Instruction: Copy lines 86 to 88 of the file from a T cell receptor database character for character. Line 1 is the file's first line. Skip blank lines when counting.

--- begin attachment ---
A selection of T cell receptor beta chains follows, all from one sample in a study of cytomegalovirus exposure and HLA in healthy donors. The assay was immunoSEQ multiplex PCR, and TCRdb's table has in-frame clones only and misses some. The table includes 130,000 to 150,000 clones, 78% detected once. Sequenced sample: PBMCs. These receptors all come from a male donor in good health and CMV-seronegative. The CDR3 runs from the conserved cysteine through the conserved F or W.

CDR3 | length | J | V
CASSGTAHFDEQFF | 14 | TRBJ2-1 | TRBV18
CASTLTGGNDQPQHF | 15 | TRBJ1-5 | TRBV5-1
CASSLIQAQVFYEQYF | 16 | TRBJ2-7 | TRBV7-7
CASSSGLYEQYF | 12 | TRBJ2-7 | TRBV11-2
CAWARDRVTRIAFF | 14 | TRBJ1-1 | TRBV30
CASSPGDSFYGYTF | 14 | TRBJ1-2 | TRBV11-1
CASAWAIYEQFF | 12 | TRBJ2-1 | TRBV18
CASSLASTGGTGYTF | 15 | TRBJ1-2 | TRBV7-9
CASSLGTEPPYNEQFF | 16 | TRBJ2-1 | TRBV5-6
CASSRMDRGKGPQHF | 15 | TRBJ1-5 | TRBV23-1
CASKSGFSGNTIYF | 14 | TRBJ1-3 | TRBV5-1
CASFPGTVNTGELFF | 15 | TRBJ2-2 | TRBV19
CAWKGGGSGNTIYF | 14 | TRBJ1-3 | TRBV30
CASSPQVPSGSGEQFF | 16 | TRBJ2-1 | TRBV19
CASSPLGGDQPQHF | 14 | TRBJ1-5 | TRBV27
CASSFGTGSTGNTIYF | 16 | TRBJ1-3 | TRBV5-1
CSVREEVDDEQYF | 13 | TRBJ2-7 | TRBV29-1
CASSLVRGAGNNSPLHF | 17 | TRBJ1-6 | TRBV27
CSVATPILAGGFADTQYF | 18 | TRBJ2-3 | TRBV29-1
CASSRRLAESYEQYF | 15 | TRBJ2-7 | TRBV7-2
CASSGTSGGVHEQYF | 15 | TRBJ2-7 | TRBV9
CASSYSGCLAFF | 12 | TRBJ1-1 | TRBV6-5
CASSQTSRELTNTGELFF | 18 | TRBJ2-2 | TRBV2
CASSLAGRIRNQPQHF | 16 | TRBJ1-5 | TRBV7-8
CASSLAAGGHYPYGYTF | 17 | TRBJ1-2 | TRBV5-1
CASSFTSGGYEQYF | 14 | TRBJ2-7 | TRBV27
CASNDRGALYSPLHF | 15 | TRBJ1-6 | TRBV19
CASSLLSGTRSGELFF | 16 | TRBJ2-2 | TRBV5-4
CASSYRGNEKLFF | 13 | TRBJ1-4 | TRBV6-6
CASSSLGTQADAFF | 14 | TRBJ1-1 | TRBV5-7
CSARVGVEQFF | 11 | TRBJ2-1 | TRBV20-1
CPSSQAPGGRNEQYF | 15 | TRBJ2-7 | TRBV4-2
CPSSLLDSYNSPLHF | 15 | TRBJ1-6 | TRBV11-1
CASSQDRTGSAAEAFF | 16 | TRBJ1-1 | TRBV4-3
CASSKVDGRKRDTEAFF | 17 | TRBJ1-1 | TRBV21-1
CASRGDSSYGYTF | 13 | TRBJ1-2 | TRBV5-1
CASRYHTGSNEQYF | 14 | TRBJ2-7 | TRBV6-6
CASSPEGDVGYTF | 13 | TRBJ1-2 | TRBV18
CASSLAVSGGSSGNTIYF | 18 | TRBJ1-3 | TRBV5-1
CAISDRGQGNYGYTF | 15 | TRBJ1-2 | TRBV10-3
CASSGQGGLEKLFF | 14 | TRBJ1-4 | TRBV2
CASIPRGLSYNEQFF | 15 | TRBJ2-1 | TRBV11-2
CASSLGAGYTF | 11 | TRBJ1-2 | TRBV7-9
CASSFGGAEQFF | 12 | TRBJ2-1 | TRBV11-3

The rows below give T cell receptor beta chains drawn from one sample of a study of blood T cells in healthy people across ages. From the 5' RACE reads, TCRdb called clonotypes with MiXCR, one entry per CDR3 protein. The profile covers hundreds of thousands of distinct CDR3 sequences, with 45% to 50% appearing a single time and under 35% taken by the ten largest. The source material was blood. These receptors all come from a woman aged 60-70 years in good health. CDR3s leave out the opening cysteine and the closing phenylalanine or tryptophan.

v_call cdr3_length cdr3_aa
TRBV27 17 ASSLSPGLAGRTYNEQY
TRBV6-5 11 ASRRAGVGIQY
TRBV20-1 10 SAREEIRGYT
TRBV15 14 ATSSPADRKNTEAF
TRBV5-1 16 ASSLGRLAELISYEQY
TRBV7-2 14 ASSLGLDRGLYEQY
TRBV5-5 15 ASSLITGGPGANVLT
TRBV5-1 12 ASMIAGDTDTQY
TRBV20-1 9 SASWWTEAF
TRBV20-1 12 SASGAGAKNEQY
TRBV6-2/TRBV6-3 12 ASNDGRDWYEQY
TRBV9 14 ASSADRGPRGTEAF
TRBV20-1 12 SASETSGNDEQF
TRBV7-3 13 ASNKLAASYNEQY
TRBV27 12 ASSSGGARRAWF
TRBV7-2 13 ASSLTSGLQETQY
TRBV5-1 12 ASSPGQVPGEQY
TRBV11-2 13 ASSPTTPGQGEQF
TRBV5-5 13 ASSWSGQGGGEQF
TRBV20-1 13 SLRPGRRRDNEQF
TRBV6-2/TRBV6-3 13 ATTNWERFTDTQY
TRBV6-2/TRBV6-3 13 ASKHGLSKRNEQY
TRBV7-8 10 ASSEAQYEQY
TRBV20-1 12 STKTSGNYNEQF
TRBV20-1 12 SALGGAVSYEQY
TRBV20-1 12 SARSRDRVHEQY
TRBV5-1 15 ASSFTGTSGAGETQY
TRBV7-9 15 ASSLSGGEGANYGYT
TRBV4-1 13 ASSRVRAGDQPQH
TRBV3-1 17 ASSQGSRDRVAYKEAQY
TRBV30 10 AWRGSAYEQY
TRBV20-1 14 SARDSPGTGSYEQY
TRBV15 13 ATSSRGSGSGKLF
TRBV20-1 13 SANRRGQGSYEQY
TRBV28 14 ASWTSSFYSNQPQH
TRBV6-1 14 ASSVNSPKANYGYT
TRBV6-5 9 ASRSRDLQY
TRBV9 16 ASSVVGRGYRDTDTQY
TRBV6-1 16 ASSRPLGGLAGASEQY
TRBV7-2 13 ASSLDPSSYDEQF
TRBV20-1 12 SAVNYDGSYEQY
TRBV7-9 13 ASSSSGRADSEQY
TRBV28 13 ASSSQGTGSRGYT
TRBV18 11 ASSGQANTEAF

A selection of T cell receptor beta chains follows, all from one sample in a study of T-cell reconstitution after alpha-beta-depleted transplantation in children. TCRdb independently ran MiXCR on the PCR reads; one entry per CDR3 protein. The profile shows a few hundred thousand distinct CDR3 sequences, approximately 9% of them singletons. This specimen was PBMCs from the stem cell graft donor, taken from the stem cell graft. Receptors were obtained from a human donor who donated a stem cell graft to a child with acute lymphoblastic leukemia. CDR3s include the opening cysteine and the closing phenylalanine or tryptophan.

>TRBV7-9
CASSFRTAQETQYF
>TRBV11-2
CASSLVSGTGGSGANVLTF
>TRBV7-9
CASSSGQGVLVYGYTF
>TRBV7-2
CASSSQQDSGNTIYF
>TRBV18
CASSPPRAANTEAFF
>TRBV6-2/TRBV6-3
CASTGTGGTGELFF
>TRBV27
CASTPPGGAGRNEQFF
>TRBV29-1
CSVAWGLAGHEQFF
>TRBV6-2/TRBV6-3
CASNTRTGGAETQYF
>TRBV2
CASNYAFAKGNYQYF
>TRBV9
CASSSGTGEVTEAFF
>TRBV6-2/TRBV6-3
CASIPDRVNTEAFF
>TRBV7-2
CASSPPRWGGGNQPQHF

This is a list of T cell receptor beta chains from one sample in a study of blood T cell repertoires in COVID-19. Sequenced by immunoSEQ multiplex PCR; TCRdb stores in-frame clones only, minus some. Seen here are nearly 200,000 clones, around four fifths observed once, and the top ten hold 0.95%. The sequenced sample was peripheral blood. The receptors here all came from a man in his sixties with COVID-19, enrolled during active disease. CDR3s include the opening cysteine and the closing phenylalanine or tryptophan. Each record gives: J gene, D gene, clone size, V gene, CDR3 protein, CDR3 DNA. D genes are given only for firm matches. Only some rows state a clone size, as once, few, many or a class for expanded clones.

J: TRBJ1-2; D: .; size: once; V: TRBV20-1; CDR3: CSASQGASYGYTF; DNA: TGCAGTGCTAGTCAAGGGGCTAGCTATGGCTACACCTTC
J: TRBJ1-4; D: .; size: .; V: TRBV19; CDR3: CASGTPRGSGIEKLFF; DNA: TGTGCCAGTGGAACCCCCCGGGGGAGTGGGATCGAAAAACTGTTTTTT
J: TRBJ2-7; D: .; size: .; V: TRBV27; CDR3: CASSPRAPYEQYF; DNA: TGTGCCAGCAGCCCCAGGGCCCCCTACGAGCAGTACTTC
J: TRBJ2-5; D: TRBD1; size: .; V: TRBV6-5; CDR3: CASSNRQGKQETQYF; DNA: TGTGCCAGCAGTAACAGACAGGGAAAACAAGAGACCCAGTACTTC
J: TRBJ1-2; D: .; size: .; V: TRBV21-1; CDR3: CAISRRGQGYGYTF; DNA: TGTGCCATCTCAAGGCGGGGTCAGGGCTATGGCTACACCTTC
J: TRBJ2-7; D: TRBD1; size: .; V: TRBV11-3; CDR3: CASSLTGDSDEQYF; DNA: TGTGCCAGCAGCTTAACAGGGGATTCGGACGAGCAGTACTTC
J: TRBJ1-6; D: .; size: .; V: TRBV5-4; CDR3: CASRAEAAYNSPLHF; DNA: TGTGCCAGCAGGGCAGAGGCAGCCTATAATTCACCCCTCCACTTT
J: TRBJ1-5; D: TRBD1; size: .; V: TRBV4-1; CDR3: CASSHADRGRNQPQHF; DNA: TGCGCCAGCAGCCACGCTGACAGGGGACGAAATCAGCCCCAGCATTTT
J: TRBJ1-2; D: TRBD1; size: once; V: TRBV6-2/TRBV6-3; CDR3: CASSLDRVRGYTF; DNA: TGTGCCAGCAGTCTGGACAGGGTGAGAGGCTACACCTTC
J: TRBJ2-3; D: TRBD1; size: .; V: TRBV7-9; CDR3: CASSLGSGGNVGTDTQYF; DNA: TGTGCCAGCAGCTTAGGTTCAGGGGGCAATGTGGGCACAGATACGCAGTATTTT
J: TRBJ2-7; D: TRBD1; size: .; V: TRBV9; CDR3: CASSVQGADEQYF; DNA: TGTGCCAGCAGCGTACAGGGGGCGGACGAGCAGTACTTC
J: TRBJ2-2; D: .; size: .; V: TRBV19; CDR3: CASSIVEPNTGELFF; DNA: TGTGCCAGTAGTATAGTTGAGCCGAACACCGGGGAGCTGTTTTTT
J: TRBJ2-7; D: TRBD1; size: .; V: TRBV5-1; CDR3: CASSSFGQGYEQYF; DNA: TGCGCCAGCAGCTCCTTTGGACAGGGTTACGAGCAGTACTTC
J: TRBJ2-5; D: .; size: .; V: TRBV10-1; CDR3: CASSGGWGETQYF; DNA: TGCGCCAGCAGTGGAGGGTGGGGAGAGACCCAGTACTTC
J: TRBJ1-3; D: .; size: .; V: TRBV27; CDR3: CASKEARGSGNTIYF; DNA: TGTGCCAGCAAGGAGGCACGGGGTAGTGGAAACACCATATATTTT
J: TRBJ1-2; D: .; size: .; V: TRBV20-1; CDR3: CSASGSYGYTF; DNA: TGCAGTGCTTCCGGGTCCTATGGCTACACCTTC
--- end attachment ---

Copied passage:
TRBV9 16 ASSVVGRGYRDTDTQY
TRBV6-1 16 ASSRPLGGLAGASEQY
TRBV7-2 13 ASSLDPSSYDEQF